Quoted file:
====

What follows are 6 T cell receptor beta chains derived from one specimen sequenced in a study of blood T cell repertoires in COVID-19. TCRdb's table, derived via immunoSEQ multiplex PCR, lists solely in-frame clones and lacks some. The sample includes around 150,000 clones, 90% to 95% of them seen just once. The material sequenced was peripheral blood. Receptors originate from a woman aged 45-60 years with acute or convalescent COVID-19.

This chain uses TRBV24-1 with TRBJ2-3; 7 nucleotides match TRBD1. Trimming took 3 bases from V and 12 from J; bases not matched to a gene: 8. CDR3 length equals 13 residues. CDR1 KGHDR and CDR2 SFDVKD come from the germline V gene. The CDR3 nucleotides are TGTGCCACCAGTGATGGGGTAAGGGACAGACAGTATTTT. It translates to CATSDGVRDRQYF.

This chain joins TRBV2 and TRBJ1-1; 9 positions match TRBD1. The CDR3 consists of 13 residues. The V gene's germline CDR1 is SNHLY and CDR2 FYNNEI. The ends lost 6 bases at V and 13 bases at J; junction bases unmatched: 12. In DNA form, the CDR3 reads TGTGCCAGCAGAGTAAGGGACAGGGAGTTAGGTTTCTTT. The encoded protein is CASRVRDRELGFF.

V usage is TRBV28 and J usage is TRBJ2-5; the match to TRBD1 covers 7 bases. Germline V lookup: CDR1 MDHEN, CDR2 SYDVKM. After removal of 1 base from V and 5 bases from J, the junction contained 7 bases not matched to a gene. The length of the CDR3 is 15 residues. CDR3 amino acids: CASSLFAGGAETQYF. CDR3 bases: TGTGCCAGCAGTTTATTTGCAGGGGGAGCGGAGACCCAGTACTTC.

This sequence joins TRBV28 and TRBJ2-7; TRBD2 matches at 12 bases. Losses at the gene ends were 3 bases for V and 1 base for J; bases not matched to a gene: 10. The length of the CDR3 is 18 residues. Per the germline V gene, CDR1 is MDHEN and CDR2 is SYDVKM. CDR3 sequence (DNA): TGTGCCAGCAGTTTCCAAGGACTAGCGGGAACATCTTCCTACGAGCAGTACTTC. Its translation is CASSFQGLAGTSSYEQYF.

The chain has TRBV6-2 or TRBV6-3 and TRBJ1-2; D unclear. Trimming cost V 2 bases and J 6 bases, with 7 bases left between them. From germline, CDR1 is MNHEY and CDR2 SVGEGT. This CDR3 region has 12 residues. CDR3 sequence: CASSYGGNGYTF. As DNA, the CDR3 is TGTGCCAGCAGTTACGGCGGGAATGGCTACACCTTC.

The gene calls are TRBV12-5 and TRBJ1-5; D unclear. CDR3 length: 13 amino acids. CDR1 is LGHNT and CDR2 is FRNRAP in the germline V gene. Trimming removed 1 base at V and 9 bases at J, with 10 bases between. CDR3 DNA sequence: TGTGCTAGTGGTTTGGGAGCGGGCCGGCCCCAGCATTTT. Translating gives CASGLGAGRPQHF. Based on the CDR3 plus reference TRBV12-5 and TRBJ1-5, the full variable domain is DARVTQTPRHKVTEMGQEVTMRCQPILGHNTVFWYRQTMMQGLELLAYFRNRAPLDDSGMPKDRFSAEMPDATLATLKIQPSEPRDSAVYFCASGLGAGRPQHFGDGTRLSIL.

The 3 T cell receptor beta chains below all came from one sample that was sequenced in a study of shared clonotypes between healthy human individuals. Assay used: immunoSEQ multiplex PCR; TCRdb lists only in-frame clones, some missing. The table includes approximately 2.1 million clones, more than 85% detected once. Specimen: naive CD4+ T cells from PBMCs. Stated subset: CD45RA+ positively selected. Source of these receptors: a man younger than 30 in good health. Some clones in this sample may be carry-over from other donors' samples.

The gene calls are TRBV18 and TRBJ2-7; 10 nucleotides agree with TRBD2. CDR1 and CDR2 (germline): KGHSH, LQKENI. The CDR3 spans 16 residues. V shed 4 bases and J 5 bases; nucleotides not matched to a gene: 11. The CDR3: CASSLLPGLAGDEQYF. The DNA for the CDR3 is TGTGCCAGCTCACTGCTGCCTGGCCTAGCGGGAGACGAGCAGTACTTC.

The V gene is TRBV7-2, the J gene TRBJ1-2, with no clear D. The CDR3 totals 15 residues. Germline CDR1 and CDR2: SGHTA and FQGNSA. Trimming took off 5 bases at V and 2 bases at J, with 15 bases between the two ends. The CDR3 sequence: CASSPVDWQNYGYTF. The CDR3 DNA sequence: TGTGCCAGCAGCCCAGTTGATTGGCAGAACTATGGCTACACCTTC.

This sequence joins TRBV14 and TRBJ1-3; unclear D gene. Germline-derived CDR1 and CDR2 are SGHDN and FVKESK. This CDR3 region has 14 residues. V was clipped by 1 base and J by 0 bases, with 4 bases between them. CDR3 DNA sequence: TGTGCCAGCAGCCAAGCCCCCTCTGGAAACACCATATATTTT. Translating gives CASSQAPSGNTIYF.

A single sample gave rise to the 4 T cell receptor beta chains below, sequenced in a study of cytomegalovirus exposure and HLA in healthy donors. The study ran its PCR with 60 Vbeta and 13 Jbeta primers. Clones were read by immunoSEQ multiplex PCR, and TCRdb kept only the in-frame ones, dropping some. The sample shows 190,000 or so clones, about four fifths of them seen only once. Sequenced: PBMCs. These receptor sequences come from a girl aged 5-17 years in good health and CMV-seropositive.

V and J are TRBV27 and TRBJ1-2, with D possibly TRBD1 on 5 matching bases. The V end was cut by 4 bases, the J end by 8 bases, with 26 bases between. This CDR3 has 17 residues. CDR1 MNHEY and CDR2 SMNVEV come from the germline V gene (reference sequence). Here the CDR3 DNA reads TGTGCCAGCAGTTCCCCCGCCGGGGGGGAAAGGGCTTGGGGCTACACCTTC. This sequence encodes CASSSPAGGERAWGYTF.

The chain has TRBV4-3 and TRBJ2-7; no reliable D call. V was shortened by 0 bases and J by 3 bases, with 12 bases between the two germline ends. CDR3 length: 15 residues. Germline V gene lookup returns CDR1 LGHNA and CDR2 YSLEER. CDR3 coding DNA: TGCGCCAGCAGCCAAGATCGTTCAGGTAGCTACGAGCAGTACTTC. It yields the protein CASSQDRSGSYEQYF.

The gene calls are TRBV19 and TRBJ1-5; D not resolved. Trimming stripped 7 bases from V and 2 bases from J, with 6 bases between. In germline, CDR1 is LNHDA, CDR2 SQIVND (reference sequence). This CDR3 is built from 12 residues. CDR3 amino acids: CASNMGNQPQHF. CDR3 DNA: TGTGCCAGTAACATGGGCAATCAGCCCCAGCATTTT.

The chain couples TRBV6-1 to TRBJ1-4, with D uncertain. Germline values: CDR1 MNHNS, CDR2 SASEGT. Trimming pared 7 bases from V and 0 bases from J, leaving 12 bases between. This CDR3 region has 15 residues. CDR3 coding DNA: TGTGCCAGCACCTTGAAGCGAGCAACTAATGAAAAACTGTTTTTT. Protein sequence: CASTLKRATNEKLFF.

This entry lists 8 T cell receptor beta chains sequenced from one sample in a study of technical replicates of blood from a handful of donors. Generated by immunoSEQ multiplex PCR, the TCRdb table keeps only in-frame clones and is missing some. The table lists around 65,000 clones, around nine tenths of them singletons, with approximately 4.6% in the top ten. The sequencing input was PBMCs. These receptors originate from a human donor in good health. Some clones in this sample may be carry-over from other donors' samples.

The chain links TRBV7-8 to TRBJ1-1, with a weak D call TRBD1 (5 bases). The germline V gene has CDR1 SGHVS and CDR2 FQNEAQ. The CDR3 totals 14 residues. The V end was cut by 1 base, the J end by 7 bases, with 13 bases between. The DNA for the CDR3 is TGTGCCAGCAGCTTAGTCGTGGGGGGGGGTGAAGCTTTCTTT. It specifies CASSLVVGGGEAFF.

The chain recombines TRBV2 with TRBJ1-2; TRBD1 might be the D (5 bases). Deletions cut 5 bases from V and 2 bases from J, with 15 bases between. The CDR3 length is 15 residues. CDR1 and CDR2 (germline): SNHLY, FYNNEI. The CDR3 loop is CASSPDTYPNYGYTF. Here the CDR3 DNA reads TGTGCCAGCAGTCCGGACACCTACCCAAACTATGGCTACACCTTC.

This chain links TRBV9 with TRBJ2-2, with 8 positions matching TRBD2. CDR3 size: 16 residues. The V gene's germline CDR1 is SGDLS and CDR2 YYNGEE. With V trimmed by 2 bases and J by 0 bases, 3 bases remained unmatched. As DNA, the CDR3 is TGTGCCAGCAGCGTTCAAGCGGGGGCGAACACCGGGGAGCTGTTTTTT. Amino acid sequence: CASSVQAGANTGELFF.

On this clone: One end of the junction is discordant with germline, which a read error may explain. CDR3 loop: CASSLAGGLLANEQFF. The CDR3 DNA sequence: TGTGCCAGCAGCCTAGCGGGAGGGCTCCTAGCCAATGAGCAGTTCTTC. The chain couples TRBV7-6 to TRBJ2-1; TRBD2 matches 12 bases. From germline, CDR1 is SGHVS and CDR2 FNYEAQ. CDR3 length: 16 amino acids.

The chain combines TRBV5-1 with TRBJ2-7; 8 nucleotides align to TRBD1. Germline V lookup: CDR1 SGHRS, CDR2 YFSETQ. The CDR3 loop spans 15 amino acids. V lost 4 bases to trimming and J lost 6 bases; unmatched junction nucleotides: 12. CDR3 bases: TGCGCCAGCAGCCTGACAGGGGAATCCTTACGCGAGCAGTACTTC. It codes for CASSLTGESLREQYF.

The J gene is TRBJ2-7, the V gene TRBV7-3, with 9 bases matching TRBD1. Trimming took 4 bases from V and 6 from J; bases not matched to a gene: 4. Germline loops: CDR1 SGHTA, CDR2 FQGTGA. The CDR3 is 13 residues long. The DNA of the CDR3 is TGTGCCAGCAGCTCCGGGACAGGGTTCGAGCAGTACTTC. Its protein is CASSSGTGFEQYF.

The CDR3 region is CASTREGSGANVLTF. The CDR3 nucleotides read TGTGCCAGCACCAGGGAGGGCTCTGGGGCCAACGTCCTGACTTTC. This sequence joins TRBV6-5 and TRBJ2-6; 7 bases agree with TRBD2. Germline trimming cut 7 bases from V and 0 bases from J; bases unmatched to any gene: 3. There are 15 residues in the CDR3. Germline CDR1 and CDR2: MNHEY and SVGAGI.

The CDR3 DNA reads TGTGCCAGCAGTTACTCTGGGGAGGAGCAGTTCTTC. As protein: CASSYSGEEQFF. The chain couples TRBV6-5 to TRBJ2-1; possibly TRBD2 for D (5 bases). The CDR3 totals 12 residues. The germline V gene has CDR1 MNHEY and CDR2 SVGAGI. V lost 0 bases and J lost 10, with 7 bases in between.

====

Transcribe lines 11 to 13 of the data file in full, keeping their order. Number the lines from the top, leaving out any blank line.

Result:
This sequence joins TRBV14 and TRBJ1-3; unclear D gene. Germline-derived CDR1 and CDR2 are SGHDN and FVKESK. This CDR3 region has 14 residues. V was clipped by 1 base and J by 0 bases, with 4 bases between them. CDR3 DNA sequence: TGTGCCAGCAGCCAAGCCCCCTCTGGAAACACCATATATTTT. Translating gives CASSQAPSGNTIYF.

A single sample gave rise to the 4 T cell receptor beta chains below, sequenced in a study of cytomegalovirus exposure and HLA in healthy donors. The study ran its PCR with 60 Vbeta and 13 Jbeta primers. Clones were read by immunoSEQ multiplex PCR, and TCRdb kept only the in-frame ones, dropping some. The sample shows 190,000 or so clones, about four fifths of them seen only once. Sequenced: PBMCs. These receptor sequences come from a girl aged 5-17 years in good health and CMV-seropositive.

V and J are TRBV27 and TRBJ1-2, with D possibly TRBD1 on 5 matching bases. The V end was cut by 4 bases, the J end by 8 bases, with 26 bases between. This CDR3 has 17 residues. CDR1 MNHEY and CDR2 SMNVEV come from the germline V gene (reference sequence). Here the CDR3 DNA reads TGTGCCAGCAGTTCCCCCGCCGGGGGGGAAAGGGCTTGGGGCTACACCTTC. This sequence encodes CASSSPAGGERAWGYTF.